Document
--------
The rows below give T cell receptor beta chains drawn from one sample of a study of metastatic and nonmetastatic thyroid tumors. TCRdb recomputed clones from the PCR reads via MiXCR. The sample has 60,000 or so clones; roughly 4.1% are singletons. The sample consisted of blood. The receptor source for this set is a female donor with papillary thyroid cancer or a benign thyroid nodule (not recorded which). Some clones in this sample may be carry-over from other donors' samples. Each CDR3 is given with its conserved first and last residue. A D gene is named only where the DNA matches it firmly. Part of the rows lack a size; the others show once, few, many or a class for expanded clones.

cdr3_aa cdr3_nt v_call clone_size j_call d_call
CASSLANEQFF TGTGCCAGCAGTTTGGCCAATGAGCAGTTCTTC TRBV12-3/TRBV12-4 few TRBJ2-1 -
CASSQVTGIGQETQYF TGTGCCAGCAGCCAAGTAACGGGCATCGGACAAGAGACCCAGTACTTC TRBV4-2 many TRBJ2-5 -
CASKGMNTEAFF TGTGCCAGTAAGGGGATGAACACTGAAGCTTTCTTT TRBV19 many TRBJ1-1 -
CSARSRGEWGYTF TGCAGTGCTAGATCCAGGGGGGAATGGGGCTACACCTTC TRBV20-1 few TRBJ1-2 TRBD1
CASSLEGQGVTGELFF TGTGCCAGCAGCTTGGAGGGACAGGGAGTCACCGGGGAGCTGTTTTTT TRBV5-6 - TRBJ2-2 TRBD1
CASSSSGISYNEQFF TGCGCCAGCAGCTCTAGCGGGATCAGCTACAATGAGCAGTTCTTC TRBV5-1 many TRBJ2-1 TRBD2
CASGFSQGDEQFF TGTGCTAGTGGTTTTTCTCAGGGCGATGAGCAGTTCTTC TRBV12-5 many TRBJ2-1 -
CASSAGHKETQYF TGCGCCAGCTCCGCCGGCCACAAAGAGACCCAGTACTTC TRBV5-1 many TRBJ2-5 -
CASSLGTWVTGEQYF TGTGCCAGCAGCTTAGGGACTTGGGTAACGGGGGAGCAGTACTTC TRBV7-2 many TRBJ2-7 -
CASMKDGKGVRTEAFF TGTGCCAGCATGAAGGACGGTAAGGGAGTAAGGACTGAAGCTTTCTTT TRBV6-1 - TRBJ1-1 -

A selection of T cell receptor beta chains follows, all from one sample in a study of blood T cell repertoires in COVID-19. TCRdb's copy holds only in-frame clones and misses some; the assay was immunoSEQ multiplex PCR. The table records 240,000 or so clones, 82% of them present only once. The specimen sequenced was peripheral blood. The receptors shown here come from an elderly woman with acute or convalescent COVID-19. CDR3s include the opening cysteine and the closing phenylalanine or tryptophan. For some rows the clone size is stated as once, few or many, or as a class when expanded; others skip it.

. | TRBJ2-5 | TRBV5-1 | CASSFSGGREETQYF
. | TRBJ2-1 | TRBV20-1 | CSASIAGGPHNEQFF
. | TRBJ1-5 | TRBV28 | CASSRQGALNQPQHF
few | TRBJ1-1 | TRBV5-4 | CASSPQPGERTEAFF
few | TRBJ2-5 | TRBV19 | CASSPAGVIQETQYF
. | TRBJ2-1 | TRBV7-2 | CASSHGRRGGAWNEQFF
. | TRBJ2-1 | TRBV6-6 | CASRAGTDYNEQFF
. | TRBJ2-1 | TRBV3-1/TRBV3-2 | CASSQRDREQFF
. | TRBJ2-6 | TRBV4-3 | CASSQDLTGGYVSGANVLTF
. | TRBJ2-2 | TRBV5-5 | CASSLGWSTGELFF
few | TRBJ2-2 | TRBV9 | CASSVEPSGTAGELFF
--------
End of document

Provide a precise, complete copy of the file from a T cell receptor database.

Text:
The rows below give T cell receptor beta chains drawn from one sample of a study of metastatic and nonmetastatic thyroid tumors. TCRdb recomputed clones from the PCR reads via MiXCR. The sample has 60,000 or so clones; roughly 4.1% are singletons. The sample consisted of blood. The receptor source for this set is a female donor with papillary thyroid cancer or a benign thyroid nodule (not recorded which). Some clones in this sample may be carry-over from other donors' samples. Each CDR3 is given with its conserved first and last residue. A D gene is named only where the DNA matches it firmly. Part of the rows lack a size; the others show once, few, many or a class for expanded clones.

cdr3_aa cdr3_nt v_call clone_size j_call d_call
CASSLANEQFF TGTGCCAGCAGTTTGGCCAATGAGCAGTTCTTC TRBV12-3/TRBV12-4 few TRBJ2-1 -
CASSQVTGIGQETQYF TGTGCCAGCAGCCAAGTAACGGGCATCGGACAAGAGACCCAGTACTTC TRBV4-2 many TRBJ2-5 -
CASKGMNTEAFF TGTGCCAGTAAGGGGATGAACACTGAAGCTTTCTTT TRBV19 many TRBJ1-1 -
CSARSRGEWGYTF TGCAGTGCTAGATCCAGGGGGGAATGGGGCTACACCTTC TRBV20-1 few TRBJ1-2 TRBD1
CASSLEGQGVTGELFF TGTGCCAGCAGCTTGGAGGGACAGGGAGTCACCGGGGAGCTGTTTTTT TRBV5-6 - TRBJ2-2 TRBD1
CASSSSGISYNEQFF TGCGCCAGCAGCTCTAGCGGGATCAGCTACAATGAGCAGTTCTTC TRBV5-1 many TRBJ2-1 TRBD2
CASGFSQGDEQFF TGTGCTAGTGGTTTTTCTCAGGGCGATGAGCAGTTCTTC TRBV12-5 many TRBJ2-1 -
CASSAGHKETQYF TGCGCCAGCTCCGCCGGCCACAAAGAGACCCAGTACTTC TRBV5-1 many TRBJ2-5 -
CASSLGTWVTGEQYF TGTGCCAGCAGCTTAGGGACTTGGGTAACGGGGGAGCAGTACTTC TRBV7-2 many TRBJ2-7 -
CASMKDGKGVRTEAFF TGTGCCAGCATGAAGGACGGTAAGGGAGTAAGGACTGAAGCTTTCTTT TRBV6-1 - TRBJ1-1 -

A selection of T cell receptor beta chains follows, all from one sample in a study of blood T cell repertoires in COVID-19. TCRdb's copy holds only in-frame clones and misses some; the assay was immunoSEQ multiplex PCR. The table records 240,000 or so clones, 82% of them present only once. The specimen sequenced was peripheral blood. The receptors shown here come from an elderly woman with acute or convalescent COVID-19. CDR3s include the opening cysteine and the closing phenylalanine or tryptophan. For some rows the clone size is stated as once, few or many, or as a class when expanded; others skip it.

. | TRBJ2-5 | TRBV5-1 | CASSFSGGREETQYF
. | TRBJ2-1 | TRBV20-1 | CSASIAGGPHNEQFF
. | TRBJ1-5 | TRBV28 | CASSRQGALNQPQHF
few | TRBJ1-1 | TRBV5-4 | CASSPQPGERTEAFF
few | TRBJ2-5 | TRBV19 | CASSPAGVIQETQYF
. | TRBJ2-1 | TRBV7-2 | CASSHGRRGGAWNEQFF
. | TRBJ2-1 | TRBV6-6 | CASRAGTDYNEQFF
. | TRBJ2-1 | TRBV3-1/TRBV3-2 | CASSQRDREQFF
. | TRBJ2-6 | TRBV4-3 | CASSQDLTGGYVSGANVLTF
. | TRBJ2-2 | TRBV5-5 | CASSLGWSTGELFF
few | TRBJ2-2 | TRBV9 | CASSVEPSGTAGELFF